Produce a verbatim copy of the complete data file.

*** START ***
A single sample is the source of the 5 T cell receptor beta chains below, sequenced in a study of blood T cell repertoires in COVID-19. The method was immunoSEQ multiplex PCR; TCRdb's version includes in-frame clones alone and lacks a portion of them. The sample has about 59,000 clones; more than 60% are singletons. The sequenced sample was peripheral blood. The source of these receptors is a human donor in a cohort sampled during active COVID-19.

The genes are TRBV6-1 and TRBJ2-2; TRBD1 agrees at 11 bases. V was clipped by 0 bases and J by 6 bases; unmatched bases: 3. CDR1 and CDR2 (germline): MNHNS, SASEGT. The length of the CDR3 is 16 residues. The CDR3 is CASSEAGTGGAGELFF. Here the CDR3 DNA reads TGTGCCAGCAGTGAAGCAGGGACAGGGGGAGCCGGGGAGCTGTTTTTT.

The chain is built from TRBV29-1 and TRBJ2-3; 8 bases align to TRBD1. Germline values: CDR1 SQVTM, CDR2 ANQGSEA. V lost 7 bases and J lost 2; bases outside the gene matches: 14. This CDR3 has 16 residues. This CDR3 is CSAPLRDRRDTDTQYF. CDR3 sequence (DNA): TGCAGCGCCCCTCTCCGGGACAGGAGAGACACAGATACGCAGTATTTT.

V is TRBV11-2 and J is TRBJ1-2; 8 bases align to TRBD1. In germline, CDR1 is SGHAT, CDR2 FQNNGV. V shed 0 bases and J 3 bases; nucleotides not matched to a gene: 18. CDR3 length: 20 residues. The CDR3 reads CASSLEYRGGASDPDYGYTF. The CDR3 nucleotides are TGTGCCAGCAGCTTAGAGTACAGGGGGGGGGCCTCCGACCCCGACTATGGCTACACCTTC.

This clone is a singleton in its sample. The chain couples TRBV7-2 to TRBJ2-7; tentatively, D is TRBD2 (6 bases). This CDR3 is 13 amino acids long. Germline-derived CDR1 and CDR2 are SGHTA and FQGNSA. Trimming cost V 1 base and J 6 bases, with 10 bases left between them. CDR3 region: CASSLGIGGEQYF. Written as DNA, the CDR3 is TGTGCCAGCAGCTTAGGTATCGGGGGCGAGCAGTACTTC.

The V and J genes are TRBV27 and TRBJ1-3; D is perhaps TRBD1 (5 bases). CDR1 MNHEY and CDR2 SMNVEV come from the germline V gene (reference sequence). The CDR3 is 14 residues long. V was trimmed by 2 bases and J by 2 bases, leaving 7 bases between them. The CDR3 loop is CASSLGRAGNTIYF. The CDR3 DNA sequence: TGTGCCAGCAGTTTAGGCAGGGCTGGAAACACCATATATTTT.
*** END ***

A single sample is the source of the 5 T cell receptor beta chains below, sequenced in a study of blood T cell repertoires in COVID-19. The method was immunoSEQ multiplex PCR; TCRdb's version includes in-frame clones alone and lacks a portion of them. The sample has about 59,000 clones; more than 60% are singletons. The sequenced sample was peripheral blood. The source of these receptors is a human donor in a cohort sampled during active COVID-19.

The genes are TRBV6-1 and TRBJ2-2; TRBD1 agrees at 11 bases. V was clipped by 0 bases and J by 6 bases; unmatched bases: 3. CDR1 and CDR2 (germline): MNHNS, SASEGT. The length of the CDR3 is 16 residues. The CDR3 is CASSEAGTGGAGELFF. Here the CDR3 DNA reads TGTGCCAGCAGTGAAGCAGGGACAGGGGGAGCCGGGGAGCTGTTTTTT.

The chain is built from TRBV29-1 and TRBJ2-3; 8 bases align to TRBD1. Germline values: CDR1 SQVTM, CDR2 ANQGSEA. V lost 7 bases and J lost 2; bases outside the gene matches: 14. This CDR3 has 16 residues. This CDR3 is CSAPLRDRRDTDTQYF. CDR3 sequence (DNA): TGCAGCGCCCCTCTCCGGGACAGGAGAGACACAGATACGCAGTATTTT.

V is TRBV11-2 and J is TRBJ1-2; 8 bases align to TRBD1. In germline, CDR1 is SGHAT, CDR2 FQNNGV. V shed 0 bases and J 3 bases; nucleotides not matched to a gene: 18. CDR3 length: 20 residues. The CDR3 reads CASSLEYRGGASDPDYGYTF. The CDR3 nucleotides are TGTGCCAGCAGCTTAGAGTACAGGGGGGGGGCCTCCGACCCCGACTATGGCTACACCTTC.

This clone is a singleton in its sample. The chain couples TRBV7-2 to TRBJ2-7; tentatively, D is TRBD2 (6 bases). This CDR3 is 13 amino acids long. Germline-derived CDR1 and CDR2 are SGHTA and FQGNSA. Trimming cost V 1 base and J 6 bases, with 10 bases left between them. CDR3 region: CASSLGIGGEQYF. Written as DNA, the CDR3 is TGTGCCAGCAGCTTAGGTATCGGGGGCGAGCAGTACTTC.

The V and J genes are TRBV27 and TRBJ1-3; D is perhaps TRBD1 (5 bases). CDR1 MNHEY and CDR2 SMNVEV come from the germline V gene (reference sequence). The CDR3 is 14 residues long. V was trimmed by 2 bases and J by 2 bases, leaving 7 bases between them. The CDR3 loop is CASSLGRAGNTIYF. The CDR3 DNA sequence: TGTGCCAGCAGTTTAGGCAGGGCTGGAAACACCATATATTTT.